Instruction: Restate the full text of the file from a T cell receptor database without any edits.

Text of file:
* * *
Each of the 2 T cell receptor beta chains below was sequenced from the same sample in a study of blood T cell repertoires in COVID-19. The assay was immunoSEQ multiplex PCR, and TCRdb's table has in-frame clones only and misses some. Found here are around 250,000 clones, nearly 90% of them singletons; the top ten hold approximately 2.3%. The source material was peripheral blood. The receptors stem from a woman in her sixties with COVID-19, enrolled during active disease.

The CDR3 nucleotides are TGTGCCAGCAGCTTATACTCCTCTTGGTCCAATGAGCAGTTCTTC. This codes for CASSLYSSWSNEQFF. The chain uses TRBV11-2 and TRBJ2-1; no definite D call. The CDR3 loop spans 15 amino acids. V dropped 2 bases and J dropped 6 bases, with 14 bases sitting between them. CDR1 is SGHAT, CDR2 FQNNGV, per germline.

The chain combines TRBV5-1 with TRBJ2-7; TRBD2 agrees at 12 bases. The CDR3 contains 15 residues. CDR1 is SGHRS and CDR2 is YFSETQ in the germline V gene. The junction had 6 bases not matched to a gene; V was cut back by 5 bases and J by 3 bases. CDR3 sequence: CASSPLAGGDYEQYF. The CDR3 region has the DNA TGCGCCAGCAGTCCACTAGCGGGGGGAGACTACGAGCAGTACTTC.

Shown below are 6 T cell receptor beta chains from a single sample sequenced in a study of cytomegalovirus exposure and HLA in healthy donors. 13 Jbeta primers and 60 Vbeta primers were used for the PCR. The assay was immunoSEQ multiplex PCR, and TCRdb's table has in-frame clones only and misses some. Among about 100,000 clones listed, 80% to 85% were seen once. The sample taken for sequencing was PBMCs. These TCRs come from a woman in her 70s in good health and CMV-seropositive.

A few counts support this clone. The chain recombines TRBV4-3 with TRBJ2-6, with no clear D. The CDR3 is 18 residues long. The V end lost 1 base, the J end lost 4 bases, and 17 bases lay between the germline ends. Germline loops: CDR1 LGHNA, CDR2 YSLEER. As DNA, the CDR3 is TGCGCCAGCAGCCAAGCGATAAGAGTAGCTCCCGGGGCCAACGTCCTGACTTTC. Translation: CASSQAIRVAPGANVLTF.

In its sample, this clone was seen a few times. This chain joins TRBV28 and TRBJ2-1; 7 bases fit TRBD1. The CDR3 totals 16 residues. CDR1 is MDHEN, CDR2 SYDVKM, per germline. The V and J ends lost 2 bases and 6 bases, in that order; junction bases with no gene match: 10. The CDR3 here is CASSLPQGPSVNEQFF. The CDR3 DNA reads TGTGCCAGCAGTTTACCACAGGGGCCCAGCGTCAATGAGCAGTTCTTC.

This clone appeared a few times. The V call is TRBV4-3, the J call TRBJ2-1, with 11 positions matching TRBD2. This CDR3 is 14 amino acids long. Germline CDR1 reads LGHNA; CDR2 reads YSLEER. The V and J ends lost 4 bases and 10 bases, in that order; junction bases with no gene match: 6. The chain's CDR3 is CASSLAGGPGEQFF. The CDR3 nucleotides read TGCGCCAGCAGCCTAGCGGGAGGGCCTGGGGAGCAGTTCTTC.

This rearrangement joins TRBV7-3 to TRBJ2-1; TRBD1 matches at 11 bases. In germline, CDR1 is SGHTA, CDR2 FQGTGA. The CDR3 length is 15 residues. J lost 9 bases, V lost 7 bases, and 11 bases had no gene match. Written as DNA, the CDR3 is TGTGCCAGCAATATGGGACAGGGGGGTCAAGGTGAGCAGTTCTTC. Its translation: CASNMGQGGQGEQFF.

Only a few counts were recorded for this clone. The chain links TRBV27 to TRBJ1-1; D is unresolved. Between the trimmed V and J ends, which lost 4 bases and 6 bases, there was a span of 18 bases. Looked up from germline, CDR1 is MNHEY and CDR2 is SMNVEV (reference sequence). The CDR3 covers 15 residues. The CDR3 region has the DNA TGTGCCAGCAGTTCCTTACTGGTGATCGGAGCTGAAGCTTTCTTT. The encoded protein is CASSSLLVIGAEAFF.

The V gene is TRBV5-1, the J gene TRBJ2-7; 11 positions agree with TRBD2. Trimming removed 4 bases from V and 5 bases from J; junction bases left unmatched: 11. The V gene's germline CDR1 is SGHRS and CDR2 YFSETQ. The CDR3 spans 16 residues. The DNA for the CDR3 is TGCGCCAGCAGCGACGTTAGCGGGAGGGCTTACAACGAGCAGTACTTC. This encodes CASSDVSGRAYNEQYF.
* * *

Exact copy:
Each of the 2 T cell receptor beta chains below was sequenced from the same sample in a study of blood T cell repertoires in COVID-19. The assay was immunoSEQ multiplex PCR, and TCRdb's table has in-frame clones only and misses some. Found here are around 250,000 clones, nearly 90% of them singletons; the top ten hold approximately 2.3%. The source material was peripheral blood. The receptors stem from a woman in her sixties with COVID-19, enrolled during active disease.

The CDR3 nucleotides are TGTGCCAGCAGCTTATACTCCTCTTGGTCCAATGAGCAGTTCTTC. This codes for CASSLYSSWSNEQFF. The chain uses TRBV11-2 and TRBJ2-1; no definite D call. The CDR3 loop spans 15 amino acids. V dropped 2 bases and J dropped 6 bases, with 14 bases sitting between them. CDR1 is SGHAT, CDR2 FQNNGV, per germline.

The chain combines TRBV5-1 with TRBJ2-7; TRBD2 agrees at 12 bases. The CDR3 contains 15 residues. CDR1 is SGHRS and CDR2 is YFSETQ in the germline V gene. The junction had 6 bases not matched to a gene; V was cut back by 5 bases and J by 3 bases. CDR3 sequence: CASSPLAGGDYEQYF. The CDR3 region has the DNA TGCGCCAGCAGTCCACTAGCGGGGGGAGACTACGAGCAGTACTTC.

Shown below are 6 T cell receptor beta chains from a single sample sequenced in a study of cytomegalovirus exposure and HLA in healthy donors. 13 Jbeta primers and 60 Vbeta primers were used for the PCR. The assay was immunoSEQ multiplex PCR, and TCRdb's table has in-frame clones only and misses some. Among about 100,000 clones listed, 80% to 85% were seen once. The sample taken for sequencing was PBMCs. These TCRs come from a woman in her 70s in good health and CMV-seropositive.

A few counts support this clone. The chain recombines TRBV4-3 with TRBJ2-6, with no clear D. The CDR3 is 18 residues long. The V end lost 1 base, the J end lost 4 bases, and 17 bases lay between the germline ends. Germline loops: CDR1 LGHNA, CDR2 YSLEER. As DNA, the CDR3 is TGCGCCAGCAGCCAAGCGATAAGAGTAGCTCCCGGGGCCAACGTCCTGACTTTC. Translation: CASSQAIRVAPGANVLTF.

In its sample, this clone was seen a few times. This chain joins TRBV28 and TRBJ2-1; 7 bases fit TRBD1. The CDR3 totals 16 residues. CDR1 is MDHEN, CDR2 SYDVKM, per germline. The V and J ends lost 2 bases and 6 bases, in that order; junction bases with no gene match: 10. The CDR3 here is CASSLPQGPSVNEQFF. The CDR3 DNA reads TGTGCCAGCAGTTTACCACAGGGGCCCAGCGTCAATGAGCAGTTCTTC.

This clone appeared a few times. The V call is TRBV4-3, the J call TRBJ2-1, with 11 positions matching TRBD2. This CDR3 is 14 amino acids long. Germline CDR1 reads LGHNA; CDR2 reads YSLEER. The V and J ends lost 4 bases and 10 bases, in that order; junction bases with no gene match: 6. The chain's CDR3 is CASSLAGGPGEQFF. The CDR3 nucleotides read TGCGCCAGCAGCCTAGCGGGAGGGCCTGGGGAGCAGTTCTTC.

This rearrangement joins TRBV7-3 to TRBJ2-1; TRBD1 matches at 11 bases. In germline, CDR1 is SGHTA, CDR2 FQGTGA. The CDR3 length is 15 residues. J lost 9 bases, V lost 7 bases, and 11 bases had no gene match. Written as DNA, the CDR3 is TGTGCCAGCAATATGGGACAGGGGGGTCAAGGTGAGCAGTTCTTC. Its translation: CASNMGQGGQGEQFF.

Only a few counts were recorded for this clone. The chain links TRBV27 to TRBJ1-1; D is unresolved. Between the trimmed V and J ends, which lost 4 bases and 6 bases, there was a span of 18 bases. Looked up from germline, CDR1 is MNHEY and CDR2 is SMNVEV (reference sequence). The CDR3 covers 15 residues. The CDR3 region has the DNA TGTGCCAGCAGTTCCTTACTGGTGATCGGAGCTGAAGCTTTCTTT. The encoded protein is CASSSLLVIGAEAFF.

The V gene is TRBV5-1, the J gene TRBJ2-7; 11 positions agree with TRBD2. Trimming removed 4 bases from V and 5 bases from J; junction bases left unmatched: 11. The V gene's germline CDR1 is SGHRS and CDR2 YFSETQ. The CDR3 spans 16 residues. The DNA for the CDR3 is TGCGCCAGCAGCGACGTTAGCGGGAGGGCTTACAACGAGCAGTACTTC. This encodes CASSDVSGRAYNEQYF.